No joy in Oaktown last weekend as Columbia Pictures scrapped "Moneyball", the movie version of Michael Lewis' book about the 2002 Oakland A's. Looks like we won't have Brad Pitt on location in the 510, and we won't get to see the Oakland-Alamada County Coliseum as the backdrop of a trendy Steven Soderbergh Hollywood feature film.
But as soon as Columbia axed the project, the script for "Moneyball" was leaked onto the internet and is still available through the Tinseltown blog site Hollywood Elsewhere. After reading all 129 pages, the verdict here is that "Moneyball" would have been a terrifically entertaining flick for baseball dorks and non-baseball dorks alike. It's like "Bad News Bears" for smartypantses, with a snappy script, big stars playing quirky real-life characters, and a Brad Pitt nude scene for good measure. How would this not have been a huge blockbuster hit?
Of course being an Oakland fan amps up one's enjoyment of "Moneyball". Much of the film takes places at the Oakland Coliseum, Art Howe and several 2002 Athletics have significant speaking roles, and those scenes where you get to be a fly on the wall while Billy Beane and other general managers talk trades face-to-face can really give an A's fan the goosebumps.
But that's a double-edge sword, too. It's kind of traumatic to re-live one of your beloved team's greatest playoff disappointments in the context of a big-budget Hollywood movie. That business of being up 2-0 to the Yankees in the 2001 ALDS and still losing the series is depicted in it's full brutality, and reminds A's fans how much that scar still hurts.
Yankee trauma notwithstanding, this really would have been one of your all-time better baseball movies. The knock always was that "Moneyball" was unfilmable, that it's just a treatise on statistical analysis in sports. But this screenplay by Steven Zaillian, who also wrote "Schindler's List" and "Mission:Impossible", handles all the really geeky stat stuff in easy-to-digest, narrated montage scenes. It flows as a story with the hysterical banter between brash, outspoken bigshot Billy Beane and his opposite-personality, pasty spreadsheet-nerd assistant Paul DePodesta. The "Moneyball" film does have an actual plot, using the A's 2002 journey from early-season laughingstock to playoff contender as it's story arc.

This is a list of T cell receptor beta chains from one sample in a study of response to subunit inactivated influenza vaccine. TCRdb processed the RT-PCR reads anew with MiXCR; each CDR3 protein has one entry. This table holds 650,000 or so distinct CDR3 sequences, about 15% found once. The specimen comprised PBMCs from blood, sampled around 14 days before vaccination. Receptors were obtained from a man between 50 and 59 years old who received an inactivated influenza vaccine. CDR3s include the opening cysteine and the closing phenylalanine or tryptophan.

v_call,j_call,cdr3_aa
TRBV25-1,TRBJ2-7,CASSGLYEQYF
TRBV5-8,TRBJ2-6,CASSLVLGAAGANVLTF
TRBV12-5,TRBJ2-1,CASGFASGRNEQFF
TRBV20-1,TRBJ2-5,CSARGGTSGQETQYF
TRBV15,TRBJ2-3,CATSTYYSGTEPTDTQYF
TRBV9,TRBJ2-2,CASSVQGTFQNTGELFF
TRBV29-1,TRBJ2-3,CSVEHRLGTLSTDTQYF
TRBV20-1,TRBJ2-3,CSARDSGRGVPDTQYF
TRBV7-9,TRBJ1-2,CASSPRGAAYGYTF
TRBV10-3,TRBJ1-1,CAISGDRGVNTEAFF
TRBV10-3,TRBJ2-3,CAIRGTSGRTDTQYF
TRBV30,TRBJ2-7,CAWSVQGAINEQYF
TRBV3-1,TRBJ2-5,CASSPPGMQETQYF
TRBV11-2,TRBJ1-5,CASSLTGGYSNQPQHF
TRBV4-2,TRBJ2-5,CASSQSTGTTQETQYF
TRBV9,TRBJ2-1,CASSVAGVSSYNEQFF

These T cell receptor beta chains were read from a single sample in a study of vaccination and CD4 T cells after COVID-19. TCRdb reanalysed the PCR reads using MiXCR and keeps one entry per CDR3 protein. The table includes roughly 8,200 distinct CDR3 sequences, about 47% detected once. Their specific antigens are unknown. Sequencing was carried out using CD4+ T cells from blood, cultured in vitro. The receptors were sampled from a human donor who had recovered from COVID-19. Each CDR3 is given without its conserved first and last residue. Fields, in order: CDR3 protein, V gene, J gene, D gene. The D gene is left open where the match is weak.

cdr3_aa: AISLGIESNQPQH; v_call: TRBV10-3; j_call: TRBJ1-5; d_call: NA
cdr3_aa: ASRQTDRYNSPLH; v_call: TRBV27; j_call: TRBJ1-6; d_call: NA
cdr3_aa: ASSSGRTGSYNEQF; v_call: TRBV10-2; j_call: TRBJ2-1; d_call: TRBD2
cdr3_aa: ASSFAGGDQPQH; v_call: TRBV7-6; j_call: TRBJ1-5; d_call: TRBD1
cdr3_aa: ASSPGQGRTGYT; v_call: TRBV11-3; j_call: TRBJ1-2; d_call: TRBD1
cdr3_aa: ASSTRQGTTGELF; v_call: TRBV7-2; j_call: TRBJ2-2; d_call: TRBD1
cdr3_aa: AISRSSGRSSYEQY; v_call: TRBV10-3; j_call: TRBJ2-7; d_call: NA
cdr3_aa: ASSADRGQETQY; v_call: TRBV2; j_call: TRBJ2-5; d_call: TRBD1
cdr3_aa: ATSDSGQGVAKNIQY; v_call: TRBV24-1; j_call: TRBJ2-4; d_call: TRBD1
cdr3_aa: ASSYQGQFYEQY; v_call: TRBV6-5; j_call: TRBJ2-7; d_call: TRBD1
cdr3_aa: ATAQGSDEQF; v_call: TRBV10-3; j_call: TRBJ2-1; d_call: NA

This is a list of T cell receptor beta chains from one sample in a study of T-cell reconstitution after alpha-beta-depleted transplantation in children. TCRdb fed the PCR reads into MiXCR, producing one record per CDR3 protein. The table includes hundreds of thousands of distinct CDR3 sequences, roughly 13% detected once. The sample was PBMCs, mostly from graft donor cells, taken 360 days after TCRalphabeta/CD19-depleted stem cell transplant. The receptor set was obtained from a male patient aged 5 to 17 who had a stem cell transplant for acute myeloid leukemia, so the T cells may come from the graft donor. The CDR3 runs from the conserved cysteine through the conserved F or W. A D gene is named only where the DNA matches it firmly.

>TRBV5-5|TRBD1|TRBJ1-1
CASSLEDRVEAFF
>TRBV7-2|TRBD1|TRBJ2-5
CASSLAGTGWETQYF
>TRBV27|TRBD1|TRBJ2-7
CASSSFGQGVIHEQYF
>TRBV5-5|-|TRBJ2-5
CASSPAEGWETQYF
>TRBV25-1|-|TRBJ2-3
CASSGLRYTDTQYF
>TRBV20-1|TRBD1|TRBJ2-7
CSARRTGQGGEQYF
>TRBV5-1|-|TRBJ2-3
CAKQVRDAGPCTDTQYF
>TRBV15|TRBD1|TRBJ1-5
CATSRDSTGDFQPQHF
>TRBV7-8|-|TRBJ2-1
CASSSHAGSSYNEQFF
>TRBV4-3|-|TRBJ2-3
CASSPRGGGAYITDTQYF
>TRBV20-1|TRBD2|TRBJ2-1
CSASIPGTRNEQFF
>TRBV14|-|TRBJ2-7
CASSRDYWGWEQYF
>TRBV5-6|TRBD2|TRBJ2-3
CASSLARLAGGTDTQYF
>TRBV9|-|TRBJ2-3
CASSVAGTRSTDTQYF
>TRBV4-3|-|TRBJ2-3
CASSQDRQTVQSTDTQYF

Billy Beane isn't really depicted as Billy Beane, he's more a composite of every light-comedy character Brad Pitt has ever played. He's a charismatic and successful wise guy, a lovely dad who makes mix tapes for the daughter he adores, but also a guy who's banging every waitress at the local Applebee's. Ladies would have particularly loved the way that Brad Pitt's Billy Beane character takes all his clothes off before angrily trashing his team's locker room with a baseball bat.
The big mystery of the "Moneyball" film was how it would end. After all, this story did not have a happy ending in reality. The screenplay doesn't change anything, but uses the A's winning their 20th consecutive game in September 2002 as the "baseball climax" of the movie. The very end of the film is a "Fast Times At Ridgemont High"-style roundup where text appears on the screen telling us what ends up happening to each character.
"Moneyball" had all the makings of a fun flick that could have appealled to a broad audience, but Columbia Pictures decided to kill it. These are the same genuises who brought you "Gigli" and "Paul Blart: Mall Cop." Too bad their decision isn't reviewable by replay.
Joe Kukura is a freelance writer who's working on a star-studded, big-budget Hollywood screenplay version of the DMV's California Driver Handbook.